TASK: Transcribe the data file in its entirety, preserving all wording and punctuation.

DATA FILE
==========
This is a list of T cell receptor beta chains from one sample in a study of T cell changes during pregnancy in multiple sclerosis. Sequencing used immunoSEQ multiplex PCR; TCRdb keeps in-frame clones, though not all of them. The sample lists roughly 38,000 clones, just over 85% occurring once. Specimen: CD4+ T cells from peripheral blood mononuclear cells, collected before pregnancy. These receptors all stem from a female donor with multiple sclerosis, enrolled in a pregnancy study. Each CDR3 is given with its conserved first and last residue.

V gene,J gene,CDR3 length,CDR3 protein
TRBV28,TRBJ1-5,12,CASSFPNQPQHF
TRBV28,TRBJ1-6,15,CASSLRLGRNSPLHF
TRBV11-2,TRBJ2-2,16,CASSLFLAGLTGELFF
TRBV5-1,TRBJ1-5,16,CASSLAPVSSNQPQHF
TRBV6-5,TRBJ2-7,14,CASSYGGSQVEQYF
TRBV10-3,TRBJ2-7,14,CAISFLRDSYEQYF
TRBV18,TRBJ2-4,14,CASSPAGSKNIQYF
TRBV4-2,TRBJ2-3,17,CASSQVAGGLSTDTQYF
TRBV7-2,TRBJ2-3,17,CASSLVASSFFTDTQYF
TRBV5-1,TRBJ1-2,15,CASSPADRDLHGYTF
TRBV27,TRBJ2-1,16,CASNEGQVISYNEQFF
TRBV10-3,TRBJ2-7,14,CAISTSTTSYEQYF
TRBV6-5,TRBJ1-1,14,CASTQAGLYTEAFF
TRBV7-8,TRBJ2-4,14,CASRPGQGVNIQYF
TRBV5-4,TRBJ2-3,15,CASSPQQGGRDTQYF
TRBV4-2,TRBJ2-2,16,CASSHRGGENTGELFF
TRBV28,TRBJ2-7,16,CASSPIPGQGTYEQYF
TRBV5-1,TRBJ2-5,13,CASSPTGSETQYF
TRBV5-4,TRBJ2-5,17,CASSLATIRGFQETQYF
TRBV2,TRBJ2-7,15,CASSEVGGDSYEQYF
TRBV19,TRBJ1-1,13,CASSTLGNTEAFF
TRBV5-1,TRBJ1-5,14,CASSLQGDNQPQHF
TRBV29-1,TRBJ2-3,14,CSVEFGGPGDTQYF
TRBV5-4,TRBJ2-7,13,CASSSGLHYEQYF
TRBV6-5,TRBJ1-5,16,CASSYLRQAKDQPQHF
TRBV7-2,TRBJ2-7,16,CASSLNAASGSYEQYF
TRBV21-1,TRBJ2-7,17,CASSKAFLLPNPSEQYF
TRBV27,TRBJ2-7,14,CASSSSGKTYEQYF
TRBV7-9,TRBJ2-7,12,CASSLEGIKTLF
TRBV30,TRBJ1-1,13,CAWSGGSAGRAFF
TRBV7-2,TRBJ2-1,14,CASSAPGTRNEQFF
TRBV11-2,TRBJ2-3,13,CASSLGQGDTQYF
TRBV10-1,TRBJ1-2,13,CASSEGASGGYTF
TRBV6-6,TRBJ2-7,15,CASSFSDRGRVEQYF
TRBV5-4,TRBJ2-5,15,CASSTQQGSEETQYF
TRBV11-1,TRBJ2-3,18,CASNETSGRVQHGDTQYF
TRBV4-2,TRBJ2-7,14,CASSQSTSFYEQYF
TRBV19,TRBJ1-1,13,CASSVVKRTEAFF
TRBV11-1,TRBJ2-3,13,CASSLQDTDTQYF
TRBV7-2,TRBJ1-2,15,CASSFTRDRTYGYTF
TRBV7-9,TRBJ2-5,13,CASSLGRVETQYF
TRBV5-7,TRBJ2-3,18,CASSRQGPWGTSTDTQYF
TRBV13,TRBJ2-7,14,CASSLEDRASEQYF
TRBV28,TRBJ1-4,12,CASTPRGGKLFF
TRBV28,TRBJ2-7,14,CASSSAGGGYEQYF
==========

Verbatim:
This is a list of T cell receptor beta chains from one sample in a study of T cell changes during pregnancy in multiple sclerosis. Sequencing used immunoSEQ multiplex PCR; TCRdb keeps in-frame clones, though not all of them. The sample lists roughly 38,000 clones, just over 85% occurring once. Specimen: CD4+ T cells from peripheral blood mononuclear cells, collected before pregnancy. These receptors all stem from a female donor with multiple sclerosis, enrolled in a pregnancy study. Each CDR3 is given with its conserved first and last residue.

V gene,J gene,CDR3 length,CDR3 protein
TRBV28,TRBJ1-5,12,CASSFPNQPQHF
TRBV28,TRBJ1-6,15,CASSLRLGRNSPLHF
TRBV11-2,TRBJ2-2,16,CASSLFLAGLTGELFF
TRBV5-1,TRBJ1-5,16,CASSLAPVSSNQPQHF
TRBV6-5,TRBJ2-7,14,CASSYGGSQVEQYF
TRBV10-3,TRBJ2-7,14,CAISFLRDSYEQYF
TRBV18,TRBJ2-4,14,CASSPAGSKNIQYF
TRBV4-2,TRBJ2-3,17,CASSQVAGGLSTDTQYF
TRBV7-2,TRBJ2-3,17,CASSLVASSFFTDTQYF
TRBV5-1,TRBJ1-2,15,CASSPADRDLHGYTF
TRBV27,TRBJ2-1,16,CASNEGQVISYNEQFF
TRBV10-3,TRBJ2-7,14,CAISTSTTSYEQYF
TRBV6-5,TRBJ1-1,14,CASTQAGLYTEAFF
TRBV7-8,TRBJ2-4,14,CASRPGQGVNIQYF
TRBV5-4,TRBJ2-3,15,CASSPQQGGRDTQYF
TRBV4-2,TRBJ2-2,16,CASSHRGGENTGELFF
TRBV28,TRBJ2-7,16,CASSPIPGQGTYEQYF
TRBV5-1,TRBJ2-5,13,CASSPTGSETQYF
TRBV5-4,TRBJ2-5,17,CASSLATIRGFQETQYF
TRBV2,TRBJ2-7,15,CASSEVGGDSYEQYF
TRBV19,TRBJ1-1,13,CASSTLGNTEAFF
TRBV5-1,TRBJ1-5,14,CASSLQGDNQPQHF
TRBV29-1,TRBJ2-3,14,CSVEFGGPGDTQYF
TRBV5-4,TRBJ2-7,13,CASSSGLHYEQYF
TRBV6-5,TRBJ1-5,16,CASSYLRQAKDQPQHF
TRBV7-2,TRBJ2-7,16,CASSLNAASGSYEQYF
TRBV21-1,TRBJ2-7,17,CASSKAFLLPNPSEQYF
TRBV27,TRBJ2-7,14,CASSSSGKTYEQYF
TRBV7-9,TRBJ2-7,12,CASSLEGIKTLF
TRBV30,TRBJ1-1,13,CAWSGGSAGRAFF
TRBV7-2,TRBJ2-1,14,CASSAPGTRNEQFF
TRBV11-2,TRBJ2-3,13,CASSLGQGDTQYF
TRBV10-1,TRBJ1-2,13,CASSEGASGGYTF
TRBV6-6,TRBJ2-7,15,CASSFSDRGRVEQYF
TRBV5-4,TRBJ2-5,15,CASSTQQGSEETQYF
TRBV11-1,TRBJ2-3,18,CASNETSGRVQHGDTQYF
TRBV4-2,TRBJ2-7,14,CASSQSTSFYEQYF
TRBV19,TRBJ1-1,13,CASSVVKRTEAFF
TRBV11-1,TRBJ2-3,13,CASSLQDTDTQYF
TRBV7-2,TRBJ1-2,15,CASSFTRDRTYGYTF
TRBV7-9,TRBJ2-5,13,CASSLGRVETQYF
TRBV5-7,TRBJ2-3,18,CASSRQGPWGTSTDTQYF
TRBV13,TRBJ2-7,14,CASSLEDRASEQYF
TRBV28,TRBJ1-4,12,CASTPRGGKLFF
TRBV28,TRBJ2-7,14,CASSSAGGGYEQYF